Institute News

The people who helped

The New York Times recently published a piece about the rerelease of a book that spotlighted the efforts of non-Jewish Europeans who risked their lives to protect Jews during the Holocaust.

The rerelease coincides with the 30th anniversary of the book, “Rescuers,” by children’s author Malka Drucker and portrait photographer Gay Block.

At least three of the featured rescuers gave testimonies to USC Shoah Foundation.

Here are their stories:


Stefania Podgorska

Stefania Podgorska was a young Catholic woman living in a Polish town during World War II when a bruised and bloodied Jewish man knocked on the door of her apartment and asked if he could spend the night.

She said yes. Stefania not only saved the man’s life, she married him.

Together, Stefania and Josef Burzminski saved a dozen other Jews during the Holocaust by hiding them in a cottage in Przemysl, Poland.

Although USC Shoah Foundation didn’t take Stefania’s full testimony, the Institute did record Josef’s in 1995, and Stefania appears at the end of the interview to say why she chose to help Jews at the risk of her own life.

“I never expected that he will become my husband,” she said. “I just help him and other people because as a human being, I disagree that people can kill other people for nothing.”

Before the war, Josef’s parents ran a shop in Przemysl. Stefania first met the family when she went to work there as a cashier at age 16.

A few years later, when the war was raging, Josef – who was born Max Diamant – jumped from the window of a cattle car headed for a concentration camp and slammed into a metal post, knocking him unconscious. When Josef came to, he fled into the snowy woods. He went to the house of a Polish friend who agreed to take him back to Przemysl. Hiding beneath the feet of the friend who drove a horse and carriage, Josef returned to his empty childhood home, and decided to see if Stefania – who lived with her sister in an upstairs unit – could help him. He knocked on her door, and she answered.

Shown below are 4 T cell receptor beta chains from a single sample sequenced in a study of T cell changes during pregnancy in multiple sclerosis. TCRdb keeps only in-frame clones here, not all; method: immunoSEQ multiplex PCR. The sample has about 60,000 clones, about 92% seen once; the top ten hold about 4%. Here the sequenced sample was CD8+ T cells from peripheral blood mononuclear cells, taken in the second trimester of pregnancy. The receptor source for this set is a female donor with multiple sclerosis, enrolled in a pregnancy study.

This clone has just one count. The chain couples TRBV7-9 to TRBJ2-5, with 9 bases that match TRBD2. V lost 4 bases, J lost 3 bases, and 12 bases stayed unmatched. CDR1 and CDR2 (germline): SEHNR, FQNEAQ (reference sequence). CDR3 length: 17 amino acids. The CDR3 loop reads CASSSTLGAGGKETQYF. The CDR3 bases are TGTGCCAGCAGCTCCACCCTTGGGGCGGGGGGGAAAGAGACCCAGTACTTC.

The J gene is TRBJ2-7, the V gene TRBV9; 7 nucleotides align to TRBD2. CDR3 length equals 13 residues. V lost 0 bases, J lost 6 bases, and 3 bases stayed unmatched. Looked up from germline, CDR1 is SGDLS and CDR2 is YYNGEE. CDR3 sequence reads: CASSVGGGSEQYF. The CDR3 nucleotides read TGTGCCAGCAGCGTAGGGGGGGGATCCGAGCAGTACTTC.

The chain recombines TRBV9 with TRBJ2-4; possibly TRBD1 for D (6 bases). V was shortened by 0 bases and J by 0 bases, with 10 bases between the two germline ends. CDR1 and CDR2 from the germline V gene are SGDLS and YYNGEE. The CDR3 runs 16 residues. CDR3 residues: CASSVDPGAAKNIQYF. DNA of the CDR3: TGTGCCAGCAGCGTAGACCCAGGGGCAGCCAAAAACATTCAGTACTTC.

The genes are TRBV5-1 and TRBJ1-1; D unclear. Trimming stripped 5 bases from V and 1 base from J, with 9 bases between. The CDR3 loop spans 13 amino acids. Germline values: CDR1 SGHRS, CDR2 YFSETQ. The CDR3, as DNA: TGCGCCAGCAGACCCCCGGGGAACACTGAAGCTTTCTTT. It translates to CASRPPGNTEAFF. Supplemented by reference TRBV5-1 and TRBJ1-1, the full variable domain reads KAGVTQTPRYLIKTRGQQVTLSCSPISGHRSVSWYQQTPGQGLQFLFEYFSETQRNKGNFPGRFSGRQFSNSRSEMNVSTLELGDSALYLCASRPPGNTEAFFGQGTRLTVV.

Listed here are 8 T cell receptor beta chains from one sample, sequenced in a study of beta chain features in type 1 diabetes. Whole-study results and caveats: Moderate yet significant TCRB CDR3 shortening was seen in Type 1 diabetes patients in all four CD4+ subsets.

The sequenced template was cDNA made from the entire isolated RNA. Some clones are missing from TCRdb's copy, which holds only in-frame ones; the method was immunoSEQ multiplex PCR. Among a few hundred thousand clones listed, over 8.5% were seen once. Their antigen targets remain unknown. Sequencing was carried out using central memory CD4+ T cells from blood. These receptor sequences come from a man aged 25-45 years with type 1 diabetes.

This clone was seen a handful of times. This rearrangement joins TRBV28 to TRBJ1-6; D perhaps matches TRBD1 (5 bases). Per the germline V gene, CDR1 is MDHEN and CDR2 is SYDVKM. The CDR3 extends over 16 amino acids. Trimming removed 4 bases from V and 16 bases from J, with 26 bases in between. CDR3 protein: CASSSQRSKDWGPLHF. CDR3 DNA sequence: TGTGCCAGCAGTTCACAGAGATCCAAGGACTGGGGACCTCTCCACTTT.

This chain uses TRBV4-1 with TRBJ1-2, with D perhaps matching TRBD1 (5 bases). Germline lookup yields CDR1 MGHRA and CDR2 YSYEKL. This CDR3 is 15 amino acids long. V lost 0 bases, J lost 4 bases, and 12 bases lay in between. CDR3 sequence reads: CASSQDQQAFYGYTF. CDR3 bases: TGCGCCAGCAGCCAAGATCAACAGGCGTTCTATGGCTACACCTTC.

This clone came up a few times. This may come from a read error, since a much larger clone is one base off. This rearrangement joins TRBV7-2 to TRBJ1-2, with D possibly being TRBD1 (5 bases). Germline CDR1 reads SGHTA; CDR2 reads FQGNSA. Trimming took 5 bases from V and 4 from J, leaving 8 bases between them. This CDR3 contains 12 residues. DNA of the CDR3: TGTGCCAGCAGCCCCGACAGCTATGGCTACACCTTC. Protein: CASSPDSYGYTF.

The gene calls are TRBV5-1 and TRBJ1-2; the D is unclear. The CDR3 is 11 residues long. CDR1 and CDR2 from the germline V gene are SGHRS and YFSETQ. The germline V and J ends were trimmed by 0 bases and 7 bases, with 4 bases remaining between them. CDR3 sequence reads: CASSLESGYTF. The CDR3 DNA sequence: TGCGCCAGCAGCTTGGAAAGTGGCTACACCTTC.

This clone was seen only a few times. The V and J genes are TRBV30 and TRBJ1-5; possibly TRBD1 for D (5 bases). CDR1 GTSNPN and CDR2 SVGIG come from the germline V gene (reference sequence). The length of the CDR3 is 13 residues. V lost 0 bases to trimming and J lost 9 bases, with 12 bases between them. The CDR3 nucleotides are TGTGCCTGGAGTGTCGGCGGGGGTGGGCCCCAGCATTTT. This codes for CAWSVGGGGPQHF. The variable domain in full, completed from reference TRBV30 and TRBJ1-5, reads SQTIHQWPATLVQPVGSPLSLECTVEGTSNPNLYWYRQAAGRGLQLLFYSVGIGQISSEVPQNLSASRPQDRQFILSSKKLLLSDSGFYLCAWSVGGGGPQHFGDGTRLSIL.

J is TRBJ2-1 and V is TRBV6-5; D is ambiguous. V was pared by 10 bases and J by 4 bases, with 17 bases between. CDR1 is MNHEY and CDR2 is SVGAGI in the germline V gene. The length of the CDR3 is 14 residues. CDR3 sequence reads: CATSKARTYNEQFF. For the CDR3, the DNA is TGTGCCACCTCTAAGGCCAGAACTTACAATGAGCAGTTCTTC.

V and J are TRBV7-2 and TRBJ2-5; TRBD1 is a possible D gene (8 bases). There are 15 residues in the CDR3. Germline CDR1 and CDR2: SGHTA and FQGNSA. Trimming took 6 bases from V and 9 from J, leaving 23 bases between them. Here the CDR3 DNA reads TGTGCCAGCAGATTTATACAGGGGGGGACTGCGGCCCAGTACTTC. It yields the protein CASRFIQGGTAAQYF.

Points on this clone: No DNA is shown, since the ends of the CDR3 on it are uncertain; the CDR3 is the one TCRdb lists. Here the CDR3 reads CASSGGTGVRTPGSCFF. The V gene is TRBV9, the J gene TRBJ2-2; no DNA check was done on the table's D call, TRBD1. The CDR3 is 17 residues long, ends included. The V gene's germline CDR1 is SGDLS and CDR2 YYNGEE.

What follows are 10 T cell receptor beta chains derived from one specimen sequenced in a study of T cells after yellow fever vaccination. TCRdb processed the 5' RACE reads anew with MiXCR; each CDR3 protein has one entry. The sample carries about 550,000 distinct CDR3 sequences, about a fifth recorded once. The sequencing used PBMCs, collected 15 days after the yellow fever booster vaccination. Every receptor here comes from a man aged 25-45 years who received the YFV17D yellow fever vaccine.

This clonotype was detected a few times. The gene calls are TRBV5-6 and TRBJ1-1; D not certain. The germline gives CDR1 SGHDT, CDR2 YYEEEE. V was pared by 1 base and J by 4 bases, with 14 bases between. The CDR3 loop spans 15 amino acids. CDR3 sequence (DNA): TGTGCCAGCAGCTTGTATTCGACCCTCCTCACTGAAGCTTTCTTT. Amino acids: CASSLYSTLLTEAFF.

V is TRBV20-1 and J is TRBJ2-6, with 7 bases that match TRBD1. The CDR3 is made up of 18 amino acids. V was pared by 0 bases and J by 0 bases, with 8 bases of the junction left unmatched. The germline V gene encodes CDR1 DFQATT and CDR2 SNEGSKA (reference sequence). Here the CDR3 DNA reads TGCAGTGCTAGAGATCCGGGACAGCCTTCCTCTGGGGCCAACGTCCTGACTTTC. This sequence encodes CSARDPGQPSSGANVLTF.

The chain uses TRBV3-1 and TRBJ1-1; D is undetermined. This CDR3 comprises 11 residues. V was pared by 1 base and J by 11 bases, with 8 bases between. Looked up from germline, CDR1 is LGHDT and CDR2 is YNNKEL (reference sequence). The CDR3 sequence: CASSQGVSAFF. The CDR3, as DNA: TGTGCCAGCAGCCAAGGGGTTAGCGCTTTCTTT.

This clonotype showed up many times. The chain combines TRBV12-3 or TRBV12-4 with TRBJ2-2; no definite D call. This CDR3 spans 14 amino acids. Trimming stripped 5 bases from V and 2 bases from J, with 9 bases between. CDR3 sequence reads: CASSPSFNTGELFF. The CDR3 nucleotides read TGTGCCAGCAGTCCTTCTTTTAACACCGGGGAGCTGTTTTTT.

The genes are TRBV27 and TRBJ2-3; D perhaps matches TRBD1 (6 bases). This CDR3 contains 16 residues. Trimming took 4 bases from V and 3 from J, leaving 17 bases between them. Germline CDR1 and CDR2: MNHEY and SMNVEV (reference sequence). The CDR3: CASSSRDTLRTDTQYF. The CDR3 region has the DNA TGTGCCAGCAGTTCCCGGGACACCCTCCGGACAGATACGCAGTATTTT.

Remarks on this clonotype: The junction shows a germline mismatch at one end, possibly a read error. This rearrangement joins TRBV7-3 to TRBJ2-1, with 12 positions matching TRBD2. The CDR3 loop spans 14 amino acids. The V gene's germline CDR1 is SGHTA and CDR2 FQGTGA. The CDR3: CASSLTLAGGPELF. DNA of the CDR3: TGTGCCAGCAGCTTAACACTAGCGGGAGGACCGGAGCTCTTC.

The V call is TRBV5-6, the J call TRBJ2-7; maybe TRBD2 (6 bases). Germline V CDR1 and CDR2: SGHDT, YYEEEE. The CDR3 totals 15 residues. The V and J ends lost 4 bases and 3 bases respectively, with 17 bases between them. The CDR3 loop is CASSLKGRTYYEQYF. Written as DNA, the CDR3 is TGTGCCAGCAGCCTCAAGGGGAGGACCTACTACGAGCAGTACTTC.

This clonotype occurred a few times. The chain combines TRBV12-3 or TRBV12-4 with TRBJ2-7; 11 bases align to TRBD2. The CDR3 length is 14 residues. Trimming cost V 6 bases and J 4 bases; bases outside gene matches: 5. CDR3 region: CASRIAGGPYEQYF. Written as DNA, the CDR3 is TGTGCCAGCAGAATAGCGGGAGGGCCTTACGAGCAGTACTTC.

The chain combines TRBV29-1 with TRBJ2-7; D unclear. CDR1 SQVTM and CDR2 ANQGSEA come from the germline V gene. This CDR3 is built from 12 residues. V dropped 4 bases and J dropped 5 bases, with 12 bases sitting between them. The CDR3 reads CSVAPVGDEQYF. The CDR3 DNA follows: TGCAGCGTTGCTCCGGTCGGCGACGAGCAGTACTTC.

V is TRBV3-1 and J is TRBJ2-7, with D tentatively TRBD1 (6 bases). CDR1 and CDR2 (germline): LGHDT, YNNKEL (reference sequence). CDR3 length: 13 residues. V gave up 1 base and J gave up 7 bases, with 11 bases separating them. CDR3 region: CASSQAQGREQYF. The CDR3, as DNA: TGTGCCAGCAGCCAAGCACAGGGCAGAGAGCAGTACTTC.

“She was surprised,” he said in his testimony. “I said, ‘Only one night, please let me stay.’ And she said, ‘OK.’”

Josef stayed awhile, and when visitors came, he hid under the bed.

Josef and Stefania later found a large apartment outside of town – which they called the bunker -- where they harbored more people.

The situation grew extremely tense when German hospital personnel took up residence in one of the bedrooms of the complex.

In his testimony, Josef remembers keeping vigil while people slept; if they began to snore, he’d gently wake them and tell them to keep quiet.

At the time the testimony was taken in 1995, all 13 people who’d hid in the bunker were still alive, Stefania said.

“And after the war, he didn’t want to leave me,” she quipped.

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Stefania Burzminski on being a rescuer

Language: English

Stefania Podgorska Burzminski appears at the end of the testimony of her husband, Josef Burzminski (right), to share thoughts on why she risked her life to save him and many others during the Holocaust. Stefania grew up Catholic in Poland.  Their son, Edward Burzminski, looks on as she speaks.


Johtje Vos

In 1940, when the Germans invaded the Netherlands, many Jews attempted to flee; those who remained needed to hide to avoid detection.  Johtje Vos – granddaughter to the former prime minister of the Netherlands -- decided to help the Jews.

She joined an underground organization known as “the Group,” made up of Dutch citizens who worked together to find hiding places for Jews.  In 1942, Johtje married her second husband, a Dutch agriculturalist named Aart Vos.

Throughout the war, Johtje and Aart housed 32 Jews—although never more than 14 at one time. Conditions were usually difficult; food, divided equally among the many inhabitants, was scarce. Johtje remembered that everyone, including her children, was slowly starving during the war.

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Johtje Vos on her decision to help Jewish people

Language: English

Johtje Vos reflects on her decision to help hide Jews during the Nazi occupation of the Netherlands. Throughout the war Johtje and her husband, Aart, housed 32 Jews, although never more than 14 at the same time. In 1982 both Johtje and Aart were recognized as Righteous Among the Nations by Yad Vashem for risking their own lives to save the lives of others.


Jan Karski:

Jan Karski was working in the Polish Ministry of Foreign Affairs when World War II began in 1939. He escaped a transfer to a Soviet POW camp and joined the Polish resistance movement, where he organized courier missions between the resistance and the Polish government-in-exile and made secret trips to Britain, France and Poland. He was tasked with informing Polish politicians about the Nazi atrocities in occupied Poland, so Jewish underground leaders smuggled him into the Warsaw Ghetto.

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Jan Karski on the Warsaw Ghetto

Language: English

Jan Karski speaks on being smuggled into the Warsaw Ghetto to report on the horrible conditions and the destruction of Polish Jewry. He also recalls how he recently met, just months prior to his interview, a very successful business man, who as a child followed Karski around in the ghetto.